He made the statement during an interview with a foreign news agency.
Kohli admitted that he felt that Pakistan-India matches put extra pressure on the players from both teams but they have respect for each other apart from the on-field rivalry.
He said: “I remember being a little fazed in the first few matches I played against Pakistan. Both sets of players have a lot of mutual respect and admiration for each other.”
Commenting on fixing and corruption in the sport, star Indian batsman said that authorities are doing their best to curb fixing but there is so much that can be done.
“They can set protocols or rules, but the choice boils down to the individual. If someone chooses to do wrong, it doesn’t matter how much you control him,” he said.
The batsman said that he was fortunate of not being approached for fixing matches.
He recalled the touching story regarding his knock in a Ranji Trophy match on the day of his father’s death and how his unbeaten knock of 90 runs helped Delhi avoid a follow on against Karnataka.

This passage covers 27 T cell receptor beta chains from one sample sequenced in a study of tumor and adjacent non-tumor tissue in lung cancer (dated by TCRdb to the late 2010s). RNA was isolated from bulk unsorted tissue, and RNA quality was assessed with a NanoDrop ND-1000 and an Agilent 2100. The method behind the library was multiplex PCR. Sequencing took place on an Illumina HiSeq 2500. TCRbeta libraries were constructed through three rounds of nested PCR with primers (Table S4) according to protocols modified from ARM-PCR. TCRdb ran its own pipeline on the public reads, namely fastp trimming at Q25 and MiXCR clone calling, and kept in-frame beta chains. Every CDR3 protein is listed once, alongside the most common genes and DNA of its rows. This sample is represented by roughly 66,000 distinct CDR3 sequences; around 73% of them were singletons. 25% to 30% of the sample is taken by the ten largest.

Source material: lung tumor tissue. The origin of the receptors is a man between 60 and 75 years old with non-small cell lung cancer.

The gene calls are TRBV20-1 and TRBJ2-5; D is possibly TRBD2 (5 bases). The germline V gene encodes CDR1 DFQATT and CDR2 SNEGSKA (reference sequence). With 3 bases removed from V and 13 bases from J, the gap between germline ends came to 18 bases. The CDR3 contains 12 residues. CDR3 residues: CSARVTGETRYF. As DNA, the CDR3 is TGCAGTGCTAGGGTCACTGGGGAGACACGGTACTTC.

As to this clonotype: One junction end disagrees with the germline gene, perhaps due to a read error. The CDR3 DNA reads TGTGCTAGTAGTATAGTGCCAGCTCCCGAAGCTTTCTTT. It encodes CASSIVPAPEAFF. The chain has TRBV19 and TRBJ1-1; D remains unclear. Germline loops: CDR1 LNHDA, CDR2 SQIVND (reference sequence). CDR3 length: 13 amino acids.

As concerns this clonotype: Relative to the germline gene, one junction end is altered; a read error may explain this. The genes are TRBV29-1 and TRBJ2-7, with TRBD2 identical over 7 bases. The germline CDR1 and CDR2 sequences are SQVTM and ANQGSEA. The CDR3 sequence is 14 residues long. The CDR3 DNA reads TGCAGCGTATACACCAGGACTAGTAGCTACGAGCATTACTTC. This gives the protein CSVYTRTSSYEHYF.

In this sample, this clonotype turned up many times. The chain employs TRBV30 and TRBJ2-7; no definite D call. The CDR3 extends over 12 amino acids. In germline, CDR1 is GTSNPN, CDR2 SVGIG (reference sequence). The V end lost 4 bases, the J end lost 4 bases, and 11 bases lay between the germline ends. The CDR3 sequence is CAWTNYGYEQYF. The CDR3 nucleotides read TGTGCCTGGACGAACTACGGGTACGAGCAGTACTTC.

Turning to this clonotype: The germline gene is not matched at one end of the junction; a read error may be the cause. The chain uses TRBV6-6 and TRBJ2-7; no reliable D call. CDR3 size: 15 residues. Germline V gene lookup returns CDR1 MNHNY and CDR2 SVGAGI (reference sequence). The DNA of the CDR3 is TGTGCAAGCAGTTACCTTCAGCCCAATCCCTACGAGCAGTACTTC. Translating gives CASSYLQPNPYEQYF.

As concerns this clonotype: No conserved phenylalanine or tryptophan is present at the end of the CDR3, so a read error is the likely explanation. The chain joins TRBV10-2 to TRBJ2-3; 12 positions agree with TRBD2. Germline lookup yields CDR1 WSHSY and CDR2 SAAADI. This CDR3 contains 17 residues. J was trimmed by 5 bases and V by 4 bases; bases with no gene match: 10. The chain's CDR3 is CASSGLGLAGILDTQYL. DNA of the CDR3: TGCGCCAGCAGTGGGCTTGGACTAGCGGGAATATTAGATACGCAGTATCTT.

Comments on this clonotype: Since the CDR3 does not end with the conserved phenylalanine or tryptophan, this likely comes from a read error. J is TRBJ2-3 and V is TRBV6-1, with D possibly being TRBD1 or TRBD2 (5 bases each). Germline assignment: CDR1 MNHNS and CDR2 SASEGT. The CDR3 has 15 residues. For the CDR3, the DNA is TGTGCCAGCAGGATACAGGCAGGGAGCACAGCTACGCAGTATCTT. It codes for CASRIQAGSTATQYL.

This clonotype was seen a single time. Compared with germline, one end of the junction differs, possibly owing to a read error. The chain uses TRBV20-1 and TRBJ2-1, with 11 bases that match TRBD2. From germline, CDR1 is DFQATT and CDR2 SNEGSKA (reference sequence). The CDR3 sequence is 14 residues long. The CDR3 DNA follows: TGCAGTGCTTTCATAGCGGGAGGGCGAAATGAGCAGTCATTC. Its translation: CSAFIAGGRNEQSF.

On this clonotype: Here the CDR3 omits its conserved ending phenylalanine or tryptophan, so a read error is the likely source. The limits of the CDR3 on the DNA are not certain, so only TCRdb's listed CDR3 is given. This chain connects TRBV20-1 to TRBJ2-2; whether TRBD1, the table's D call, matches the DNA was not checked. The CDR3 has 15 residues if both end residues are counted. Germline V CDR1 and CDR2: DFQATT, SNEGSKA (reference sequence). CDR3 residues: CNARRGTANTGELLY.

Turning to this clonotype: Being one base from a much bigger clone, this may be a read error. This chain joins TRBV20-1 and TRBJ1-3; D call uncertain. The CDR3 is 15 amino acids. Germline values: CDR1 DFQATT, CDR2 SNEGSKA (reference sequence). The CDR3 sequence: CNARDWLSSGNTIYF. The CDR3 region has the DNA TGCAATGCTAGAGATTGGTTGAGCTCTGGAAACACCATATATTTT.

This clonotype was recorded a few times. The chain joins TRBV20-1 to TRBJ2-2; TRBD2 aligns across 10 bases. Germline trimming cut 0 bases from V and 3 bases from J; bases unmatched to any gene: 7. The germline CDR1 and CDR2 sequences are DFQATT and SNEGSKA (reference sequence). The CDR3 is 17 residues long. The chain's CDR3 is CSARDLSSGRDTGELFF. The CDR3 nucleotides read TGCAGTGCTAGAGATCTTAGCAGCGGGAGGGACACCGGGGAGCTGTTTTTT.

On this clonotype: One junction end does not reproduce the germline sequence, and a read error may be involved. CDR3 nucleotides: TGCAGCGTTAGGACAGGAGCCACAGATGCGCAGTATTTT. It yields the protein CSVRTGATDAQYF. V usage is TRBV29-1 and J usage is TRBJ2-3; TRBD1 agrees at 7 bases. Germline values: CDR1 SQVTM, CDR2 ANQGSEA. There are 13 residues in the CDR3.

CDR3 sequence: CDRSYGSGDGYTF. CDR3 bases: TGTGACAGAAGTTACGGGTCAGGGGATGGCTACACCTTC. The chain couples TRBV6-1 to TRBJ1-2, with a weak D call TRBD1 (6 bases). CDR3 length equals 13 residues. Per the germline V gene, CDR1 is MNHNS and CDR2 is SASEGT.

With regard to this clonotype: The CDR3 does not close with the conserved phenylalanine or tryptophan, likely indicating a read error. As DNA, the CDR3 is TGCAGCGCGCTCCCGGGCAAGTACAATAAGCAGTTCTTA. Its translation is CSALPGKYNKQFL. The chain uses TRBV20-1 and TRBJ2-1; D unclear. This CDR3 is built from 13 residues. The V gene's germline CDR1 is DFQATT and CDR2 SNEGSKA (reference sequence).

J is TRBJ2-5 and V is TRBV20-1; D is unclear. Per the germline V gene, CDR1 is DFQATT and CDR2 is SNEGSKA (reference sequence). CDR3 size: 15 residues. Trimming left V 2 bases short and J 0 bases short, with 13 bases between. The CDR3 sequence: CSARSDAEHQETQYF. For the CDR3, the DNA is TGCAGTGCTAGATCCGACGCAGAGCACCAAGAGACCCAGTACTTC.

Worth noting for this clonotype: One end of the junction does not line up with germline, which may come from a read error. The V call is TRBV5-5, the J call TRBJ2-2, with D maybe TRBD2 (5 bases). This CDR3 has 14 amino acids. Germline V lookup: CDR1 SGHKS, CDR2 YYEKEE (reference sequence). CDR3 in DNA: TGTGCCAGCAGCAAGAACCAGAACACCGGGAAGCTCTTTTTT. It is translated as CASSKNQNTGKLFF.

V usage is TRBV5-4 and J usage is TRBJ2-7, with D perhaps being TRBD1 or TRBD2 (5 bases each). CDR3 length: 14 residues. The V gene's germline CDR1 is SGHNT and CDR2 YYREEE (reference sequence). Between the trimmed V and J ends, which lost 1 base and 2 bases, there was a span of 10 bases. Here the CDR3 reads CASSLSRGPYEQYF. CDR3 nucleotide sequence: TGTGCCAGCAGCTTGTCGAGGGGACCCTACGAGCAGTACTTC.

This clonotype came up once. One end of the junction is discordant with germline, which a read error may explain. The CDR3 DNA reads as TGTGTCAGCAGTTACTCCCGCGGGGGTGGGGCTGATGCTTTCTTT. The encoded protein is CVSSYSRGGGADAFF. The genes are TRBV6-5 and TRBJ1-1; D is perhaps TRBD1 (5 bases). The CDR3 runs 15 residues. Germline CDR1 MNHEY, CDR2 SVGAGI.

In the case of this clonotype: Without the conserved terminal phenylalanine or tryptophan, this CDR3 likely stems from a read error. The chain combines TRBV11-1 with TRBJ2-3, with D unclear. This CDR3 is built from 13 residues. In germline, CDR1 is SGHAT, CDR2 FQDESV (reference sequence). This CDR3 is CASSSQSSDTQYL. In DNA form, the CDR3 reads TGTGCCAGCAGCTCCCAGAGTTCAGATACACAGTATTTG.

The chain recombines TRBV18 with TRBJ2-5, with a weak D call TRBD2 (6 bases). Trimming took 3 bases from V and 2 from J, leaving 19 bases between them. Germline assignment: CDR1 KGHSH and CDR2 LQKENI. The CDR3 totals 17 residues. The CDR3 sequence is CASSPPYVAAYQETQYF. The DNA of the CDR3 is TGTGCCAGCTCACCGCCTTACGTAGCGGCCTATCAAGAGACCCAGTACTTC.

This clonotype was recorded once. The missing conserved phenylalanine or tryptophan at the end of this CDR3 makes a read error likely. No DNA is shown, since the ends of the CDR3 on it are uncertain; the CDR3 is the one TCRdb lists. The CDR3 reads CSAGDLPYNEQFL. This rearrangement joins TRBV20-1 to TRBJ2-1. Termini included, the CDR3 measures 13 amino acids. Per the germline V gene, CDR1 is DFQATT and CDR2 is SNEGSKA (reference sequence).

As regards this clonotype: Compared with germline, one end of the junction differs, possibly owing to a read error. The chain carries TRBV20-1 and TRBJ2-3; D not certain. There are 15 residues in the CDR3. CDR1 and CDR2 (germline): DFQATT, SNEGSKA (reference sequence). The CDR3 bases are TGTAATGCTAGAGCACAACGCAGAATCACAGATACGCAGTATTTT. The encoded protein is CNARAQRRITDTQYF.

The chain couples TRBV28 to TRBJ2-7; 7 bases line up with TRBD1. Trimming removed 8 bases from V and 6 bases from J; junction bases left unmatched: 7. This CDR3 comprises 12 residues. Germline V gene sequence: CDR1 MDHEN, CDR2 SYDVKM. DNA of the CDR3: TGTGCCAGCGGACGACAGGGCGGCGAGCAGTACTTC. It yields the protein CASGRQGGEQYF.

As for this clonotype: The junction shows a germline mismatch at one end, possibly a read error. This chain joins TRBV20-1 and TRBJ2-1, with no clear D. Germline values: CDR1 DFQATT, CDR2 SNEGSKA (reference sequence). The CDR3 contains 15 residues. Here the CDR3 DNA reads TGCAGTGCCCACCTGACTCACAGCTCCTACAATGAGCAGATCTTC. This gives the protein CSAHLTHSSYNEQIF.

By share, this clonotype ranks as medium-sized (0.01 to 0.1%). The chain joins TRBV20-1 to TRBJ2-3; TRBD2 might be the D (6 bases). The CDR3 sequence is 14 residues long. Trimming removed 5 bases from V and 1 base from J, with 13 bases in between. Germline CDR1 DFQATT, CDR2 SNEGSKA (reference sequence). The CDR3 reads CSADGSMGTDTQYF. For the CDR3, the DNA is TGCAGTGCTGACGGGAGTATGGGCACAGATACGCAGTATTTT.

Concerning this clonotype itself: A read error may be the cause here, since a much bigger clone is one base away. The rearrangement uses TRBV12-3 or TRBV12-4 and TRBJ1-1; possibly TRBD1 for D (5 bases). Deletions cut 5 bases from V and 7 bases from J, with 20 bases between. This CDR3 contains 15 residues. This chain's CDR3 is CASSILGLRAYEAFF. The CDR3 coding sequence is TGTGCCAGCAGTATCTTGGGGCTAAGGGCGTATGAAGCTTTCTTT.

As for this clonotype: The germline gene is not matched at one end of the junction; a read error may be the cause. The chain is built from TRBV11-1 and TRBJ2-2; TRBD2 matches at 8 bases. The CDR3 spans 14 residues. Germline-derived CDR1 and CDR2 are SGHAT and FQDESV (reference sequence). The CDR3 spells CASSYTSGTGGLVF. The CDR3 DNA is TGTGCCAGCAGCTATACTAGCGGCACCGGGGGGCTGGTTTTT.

Kohli said, “I still remember the night my father passed away as it was the hardest time in my life. But the call to play the morning after my father’s death came instinctively to me.”
He added, “For me, not completing a cricket game was equivalent to committing a sin. Importance that cricket holds in my life is above everything else.”
“My father’s death gave me the strength to fulfill my dreams, and that of my father’s also,” said Kohli.
Speaking on the fitness level today, the batsman said that the all three versions of the game requires players to remain fit.
He said, “Modern-day cricket is extremely demanding, players have to be at their absolute fittest level. Everyone puts in the hard yards now to ensure desired results can be achieved. Test cricket is a journey in itself; it teaches you so much and helps you to find yourself.”